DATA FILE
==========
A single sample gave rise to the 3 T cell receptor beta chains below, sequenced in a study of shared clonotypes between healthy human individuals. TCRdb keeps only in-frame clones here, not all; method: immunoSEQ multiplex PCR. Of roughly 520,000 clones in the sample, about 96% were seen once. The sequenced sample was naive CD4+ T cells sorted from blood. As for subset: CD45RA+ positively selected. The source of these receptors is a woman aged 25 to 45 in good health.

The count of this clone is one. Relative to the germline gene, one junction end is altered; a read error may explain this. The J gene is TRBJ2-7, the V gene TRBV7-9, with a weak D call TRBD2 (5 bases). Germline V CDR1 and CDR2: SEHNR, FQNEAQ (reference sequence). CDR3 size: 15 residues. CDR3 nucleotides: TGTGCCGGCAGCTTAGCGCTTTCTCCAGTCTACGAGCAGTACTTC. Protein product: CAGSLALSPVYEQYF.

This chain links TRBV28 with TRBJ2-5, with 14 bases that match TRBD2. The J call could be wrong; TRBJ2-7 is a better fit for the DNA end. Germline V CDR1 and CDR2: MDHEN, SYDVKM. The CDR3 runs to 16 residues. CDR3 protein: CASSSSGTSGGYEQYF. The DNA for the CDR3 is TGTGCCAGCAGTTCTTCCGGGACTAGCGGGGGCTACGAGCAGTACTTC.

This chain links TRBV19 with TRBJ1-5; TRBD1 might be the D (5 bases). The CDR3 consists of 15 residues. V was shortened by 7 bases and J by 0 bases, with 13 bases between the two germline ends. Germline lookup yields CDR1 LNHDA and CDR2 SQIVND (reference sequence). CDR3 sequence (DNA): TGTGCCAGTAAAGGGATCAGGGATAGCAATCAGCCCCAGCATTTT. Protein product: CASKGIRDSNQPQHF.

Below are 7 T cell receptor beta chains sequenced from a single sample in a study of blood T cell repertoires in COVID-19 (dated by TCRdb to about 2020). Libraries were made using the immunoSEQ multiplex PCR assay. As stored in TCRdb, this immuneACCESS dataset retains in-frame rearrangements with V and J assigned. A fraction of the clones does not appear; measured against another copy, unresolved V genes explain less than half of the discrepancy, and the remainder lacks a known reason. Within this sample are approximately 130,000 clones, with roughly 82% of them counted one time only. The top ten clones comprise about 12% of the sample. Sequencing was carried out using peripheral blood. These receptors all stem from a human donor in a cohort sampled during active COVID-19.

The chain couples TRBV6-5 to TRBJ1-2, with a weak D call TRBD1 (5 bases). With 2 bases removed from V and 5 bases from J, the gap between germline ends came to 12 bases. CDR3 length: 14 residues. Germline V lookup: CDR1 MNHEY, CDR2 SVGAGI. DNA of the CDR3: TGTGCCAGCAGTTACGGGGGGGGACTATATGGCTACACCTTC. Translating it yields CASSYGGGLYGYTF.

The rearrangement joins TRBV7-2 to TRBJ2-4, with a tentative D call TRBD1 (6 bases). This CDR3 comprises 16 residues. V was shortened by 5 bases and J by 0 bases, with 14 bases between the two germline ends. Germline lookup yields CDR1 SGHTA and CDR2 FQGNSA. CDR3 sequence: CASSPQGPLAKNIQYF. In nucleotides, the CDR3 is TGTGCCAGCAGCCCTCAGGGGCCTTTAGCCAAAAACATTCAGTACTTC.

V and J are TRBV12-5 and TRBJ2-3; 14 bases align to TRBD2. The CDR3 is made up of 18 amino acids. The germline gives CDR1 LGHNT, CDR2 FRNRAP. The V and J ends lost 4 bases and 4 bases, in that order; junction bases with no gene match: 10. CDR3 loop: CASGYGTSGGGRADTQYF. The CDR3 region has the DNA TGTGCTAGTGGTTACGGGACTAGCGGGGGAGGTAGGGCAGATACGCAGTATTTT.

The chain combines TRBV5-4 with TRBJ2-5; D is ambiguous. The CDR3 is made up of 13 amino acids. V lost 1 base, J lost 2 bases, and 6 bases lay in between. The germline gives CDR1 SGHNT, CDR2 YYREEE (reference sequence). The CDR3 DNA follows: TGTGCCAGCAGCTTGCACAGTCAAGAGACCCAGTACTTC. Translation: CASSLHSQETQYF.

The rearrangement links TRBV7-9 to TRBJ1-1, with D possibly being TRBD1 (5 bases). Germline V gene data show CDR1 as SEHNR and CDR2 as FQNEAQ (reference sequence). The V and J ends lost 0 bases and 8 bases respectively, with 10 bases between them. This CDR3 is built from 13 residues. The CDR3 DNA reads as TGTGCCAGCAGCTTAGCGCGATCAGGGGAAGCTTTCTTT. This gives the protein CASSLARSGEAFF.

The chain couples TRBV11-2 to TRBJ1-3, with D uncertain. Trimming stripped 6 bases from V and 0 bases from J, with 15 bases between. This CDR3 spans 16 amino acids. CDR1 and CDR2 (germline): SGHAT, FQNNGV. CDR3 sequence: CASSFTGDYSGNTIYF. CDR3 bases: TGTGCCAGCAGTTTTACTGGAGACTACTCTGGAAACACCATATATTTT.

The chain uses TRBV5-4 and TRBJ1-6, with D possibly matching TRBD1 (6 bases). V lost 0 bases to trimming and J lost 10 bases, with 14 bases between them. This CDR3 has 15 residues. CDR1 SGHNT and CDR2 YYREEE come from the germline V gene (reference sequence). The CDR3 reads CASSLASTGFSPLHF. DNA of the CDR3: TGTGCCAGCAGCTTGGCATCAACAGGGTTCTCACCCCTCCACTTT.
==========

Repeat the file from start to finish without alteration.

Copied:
A single sample gave rise to the 3 T cell receptor beta chains below, sequenced in a study of shared clonotypes between healthy human individuals. TCRdb keeps only in-frame clones here, not all; method: immunoSEQ multiplex PCR. Of roughly 520,000 clones in the sample, about 96% were seen once. The sequenced sample was naive CD4+ T cells sorted from blood. As for subset: CD45RA+ positively selected. The source of these receptors is a woman aged 25 to 45 in good health.

The count of this clone is one. Relative to the germline gene, one junction end is altered; a read error may explain this. The J gene is TRBJ2-7, the V gene TRBV7-9, with a weak D call TRBD2 (5 bases). Germline V CDR1 and CDR2: SEHNR, FQNEAQ (reference sequence). CDR3 size: 15 residues. CDR3 nucleotides: TGTGCCGGCAGCTTAGCGCTTTCTCCAGTCTACGAGCAGTACTTC. Protein product: CAGSLALSPVYEQYF.

This chain links TRBV28 with TRBJ2-5, with 14 bases that match TRBD2. The J call could be wrong; TRBJ2-7 is a better fit for the DNA end. Germline V CDR1 and CDR2: MDHEN, SYDVKM. The CDR3 runs to 16 residues. CDR3 protein: CASSSSGTSGGYEQYF. The DNA for the CDR3 is TGTGCCAGCAGTTCTTCCGGGACTAGCGGGGGCTACGAGCAGTACTTC.

This chain links TRBV19 with TRBJ1-5; TRBD1 might be the D (5 bases). The CDR3 consists of 15 residues. V was shortened by 7 bases and J by 0 bases, with 13 bases between the two germline ends. Germline lookup yields CDR1 LNHDA and CDR2 SQIVND (reference sequence). CDR3 sequence (DNA): TGTGCCAGTAAAGGGATCAGGGATAGCAATCAGCCCCAGCATTTT. Protein product: CASKGIRDSNQPQHF.

Below are 7 T cell receptor beta chains sequenced from a single sample in a study of blood T cell repertoires in COVID-19 (dated by TCRdb to about 2020). Libraries were made using the immunoSEQ multiplex PCR assay. As stored in TCRdb, this immuneACCESS dataset retains in-frame rearrangements with V and J assigned. A fraction of the clones does not appear; measured against another copy, unresolved V genes explain less than half of the discrepancy, and the remainder lacks a known reason. Within this sample are approximately 130,000 clones, with roughly 82% of them counted one time only. The top ten clones comprise about 12% of the sample. Sequencing was carried out using peripheral blood. These receptors all stem from a human donor in a cohort sampled during active COVID-19.

The chain couples TRBV6-5 to TRBJ1-2, with a weak D call TRBD1 (5 bases). With 2 bases removed from V and 5 bases from J, the gap between germline ends came to 12 bases. CDR3 length: 14 residues. Germline V lookup: CDR1 MNHEY, CDR2 SVGAGI. DNA of the CDR3: TGTGCCAGCAGTTACGGGGGGGGACTATATGGCTACACCTTC. Translating it yields CASSYGGGLYGYTF.

The rearrangement joins TRBV7-2 to TRBJ2-4, with a tentative D call TRBD1 (6 bases). This CDR3 comprises 16 residues. V was shortened by 5 bases and J by 0 bases, with 14 bases between the two germline ends. Germline lookup yields CDR1 SGHTA and CDR2 FQGNSA. CDR3 sequence: CASSPQGPLAKNIQYF. In nucleotides, the CDR3 is TGTGCCAGCAGCCCTCAGGGGCCTTTAGCCAAAAACATTCAGTACTTC.

V and J are TRBV12-5 and TRBJ2-3; 14 bases align to TRBD2. The CDR3 is made up of 18 amino acids. The germline gives CDR1 LGHNT, CDR2 FRNRAP. The V and J ends lost 4 bases and 4 bases, in that order; junction bases with no gene match: 10. CDR3 loop: CASGYGTSGGGRADTQYF. The CDR3 region has the DNA TGTGCTAGTGGTTACGGGACTAGCGGGGGAGGTAGGGCAGATACGCAGTATTTT.

The chain combines TRBV5-4 with TRBJ2-5; D is ambiguous. The CDR3 is made up of 13 amino acids. V lost 1 base, J lost 2 bases, and 6 bases lay in between. The germline gives CDR1 SGHNT, CDR2 YYREEE (reference sequence). The CDR3 DNA follows: TGTGCCAGCAGCTTGCACAGTCAAGAGACCCAGTACTTC. Translation: CASSLHSQETQYF.

The rearrangement links TRBV7-9 to TRBJ1-1, with D possibly being TRBD1 (5 bases). Germline V gene data show CDR1 as SEHNR and CDR2 as FQNEAQ (reference sequence). The V and J ends lost 0 bases and 8 bases respectively, with 10 bases between them. This CDR3 is built from 13 residues. The CDR3 DNA reads as TGTGCCAGCAGCTTAGCGCGATCAGGGGAAGCTTTCTTT. This gives the protein CASSLARSGEAFF.

The chain couples TRBV11-2 to TRBJ1-3, with D uncertain. Trimming stripped 6 bases from V and 0 bases from J, with 15 bases between. This CDR3 spans 16 amino acids. CDR1 and CDR2 (germline): SGHAT, FQNNGV. CDR3 sequence: CASSFTGDYSGNTIYF. CDR3 bases: TGTGCCAGCAGTTTTACTGGAGACTACTCTGGAAACACCATATATTTT.

The chain uses TRBV5-4 and TRBJ1-6, with D possibly matching TRBD1 (6 bases). V lost 0 bases to trimming and J lost 10 bases, with 14 bases between them. This CDR3 has 15 residues. CDR1 SGHNT and CDR2 YYREEE come from the germline V gene (reference sequence). The CDR3 reads CASSLASTGFSPLHF. DNA of the CDR3: TGTGCCAGCAGCTTGGCATCAACAGGGTTCTCACCCCTCCACTTT.